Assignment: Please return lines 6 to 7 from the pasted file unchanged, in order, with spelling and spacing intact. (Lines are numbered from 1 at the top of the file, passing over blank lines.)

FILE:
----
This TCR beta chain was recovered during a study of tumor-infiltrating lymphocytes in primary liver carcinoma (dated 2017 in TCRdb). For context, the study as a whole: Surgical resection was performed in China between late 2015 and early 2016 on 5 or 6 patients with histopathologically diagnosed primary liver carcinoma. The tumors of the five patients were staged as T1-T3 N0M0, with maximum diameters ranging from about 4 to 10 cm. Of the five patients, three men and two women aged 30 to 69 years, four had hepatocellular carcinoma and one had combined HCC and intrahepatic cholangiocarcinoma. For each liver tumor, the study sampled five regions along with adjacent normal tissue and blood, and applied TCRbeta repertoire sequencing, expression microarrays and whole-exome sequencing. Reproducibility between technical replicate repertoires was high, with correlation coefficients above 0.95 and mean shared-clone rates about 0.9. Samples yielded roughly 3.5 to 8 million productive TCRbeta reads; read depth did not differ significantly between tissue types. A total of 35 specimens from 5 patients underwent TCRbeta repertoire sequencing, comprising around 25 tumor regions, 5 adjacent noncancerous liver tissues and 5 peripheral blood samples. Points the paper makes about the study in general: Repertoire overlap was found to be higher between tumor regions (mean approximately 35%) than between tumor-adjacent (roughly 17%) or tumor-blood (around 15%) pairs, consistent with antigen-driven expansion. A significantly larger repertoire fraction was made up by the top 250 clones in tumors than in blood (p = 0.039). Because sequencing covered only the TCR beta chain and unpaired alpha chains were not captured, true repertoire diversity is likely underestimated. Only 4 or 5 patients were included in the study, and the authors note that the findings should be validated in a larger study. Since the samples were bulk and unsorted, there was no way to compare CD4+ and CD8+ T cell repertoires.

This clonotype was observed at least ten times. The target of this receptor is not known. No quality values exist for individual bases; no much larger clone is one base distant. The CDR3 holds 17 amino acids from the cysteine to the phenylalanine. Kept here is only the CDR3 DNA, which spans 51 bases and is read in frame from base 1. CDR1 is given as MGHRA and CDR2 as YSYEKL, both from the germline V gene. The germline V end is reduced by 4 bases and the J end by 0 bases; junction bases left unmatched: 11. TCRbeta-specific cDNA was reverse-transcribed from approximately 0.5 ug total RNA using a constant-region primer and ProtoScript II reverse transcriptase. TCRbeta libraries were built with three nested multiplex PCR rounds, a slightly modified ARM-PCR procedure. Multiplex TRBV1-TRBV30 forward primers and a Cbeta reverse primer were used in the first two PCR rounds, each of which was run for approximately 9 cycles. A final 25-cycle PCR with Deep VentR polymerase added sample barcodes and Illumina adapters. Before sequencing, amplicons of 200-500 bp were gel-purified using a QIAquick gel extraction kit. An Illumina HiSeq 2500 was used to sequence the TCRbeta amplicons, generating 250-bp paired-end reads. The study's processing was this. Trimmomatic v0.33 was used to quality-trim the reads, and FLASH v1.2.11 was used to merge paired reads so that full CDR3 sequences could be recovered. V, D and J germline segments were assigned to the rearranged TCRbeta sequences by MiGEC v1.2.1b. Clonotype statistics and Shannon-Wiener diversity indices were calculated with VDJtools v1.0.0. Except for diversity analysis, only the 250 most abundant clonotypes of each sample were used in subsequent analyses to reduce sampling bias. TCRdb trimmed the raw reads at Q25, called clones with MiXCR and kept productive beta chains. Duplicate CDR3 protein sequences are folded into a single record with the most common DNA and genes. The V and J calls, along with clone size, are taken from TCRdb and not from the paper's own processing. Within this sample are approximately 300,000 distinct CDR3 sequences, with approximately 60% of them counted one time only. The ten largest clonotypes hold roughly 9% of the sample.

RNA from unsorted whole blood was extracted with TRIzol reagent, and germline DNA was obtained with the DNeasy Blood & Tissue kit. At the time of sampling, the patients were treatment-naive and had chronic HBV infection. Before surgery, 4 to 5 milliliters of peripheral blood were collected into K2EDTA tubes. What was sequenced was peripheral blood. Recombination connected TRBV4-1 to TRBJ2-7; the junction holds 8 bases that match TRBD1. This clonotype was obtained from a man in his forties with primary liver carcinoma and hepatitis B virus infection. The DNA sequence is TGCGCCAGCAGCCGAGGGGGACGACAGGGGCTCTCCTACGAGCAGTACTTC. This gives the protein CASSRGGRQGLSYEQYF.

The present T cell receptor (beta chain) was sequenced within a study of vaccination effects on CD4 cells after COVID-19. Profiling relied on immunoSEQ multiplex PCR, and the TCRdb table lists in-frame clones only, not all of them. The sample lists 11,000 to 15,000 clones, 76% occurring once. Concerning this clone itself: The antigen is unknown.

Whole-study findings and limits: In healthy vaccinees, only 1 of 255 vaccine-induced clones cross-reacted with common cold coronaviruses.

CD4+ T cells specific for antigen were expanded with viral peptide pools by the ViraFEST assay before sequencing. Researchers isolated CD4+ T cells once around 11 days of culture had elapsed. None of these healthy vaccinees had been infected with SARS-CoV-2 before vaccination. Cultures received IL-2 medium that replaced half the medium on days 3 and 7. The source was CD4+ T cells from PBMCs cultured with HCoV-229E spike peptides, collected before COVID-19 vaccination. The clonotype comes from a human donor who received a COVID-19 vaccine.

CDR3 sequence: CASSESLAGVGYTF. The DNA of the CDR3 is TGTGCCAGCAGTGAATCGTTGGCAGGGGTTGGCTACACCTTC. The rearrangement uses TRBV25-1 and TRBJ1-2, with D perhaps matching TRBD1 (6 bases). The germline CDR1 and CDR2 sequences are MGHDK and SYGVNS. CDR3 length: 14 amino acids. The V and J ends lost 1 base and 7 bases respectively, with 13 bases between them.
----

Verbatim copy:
CD4+ T cells specific for antigen were expanded with viral peptide pools by the ViraFEST assay before sequencing. Researchers isolated CD4+ T cells once around 11 days of culture had elapsed. None of these healthy vaccinees had been infected with SARS-CoV-2 before vaccination. Cultures received IL-2 medium that replaced half the medium on days 3 and 7. The source was CD4+ T cells from PBMCs cultured with HCoV-229E spike peptides, collected before COVID-19 vaccination. The clonotype comes from a human donor who received a COVID-19 vaccine.

CDR3 sequence: CASSESLAGVGYTF. The DNA of the CDR3 is TGTGCCAGCAGTGAATCGTTGGCAGGGGTTGGCTACACCTTC. The rearrangement uses TRBV25-1 and TRBJ1-2, with D perhaps matching TRBD1 (6 bases). The germline CDR1 and CDR2 sequences are MGHDK and SYGVNS. CDR3 length: 14 amino acids. The V and J ends lost 1 base and 7 bases respectively, with 13 bases between them.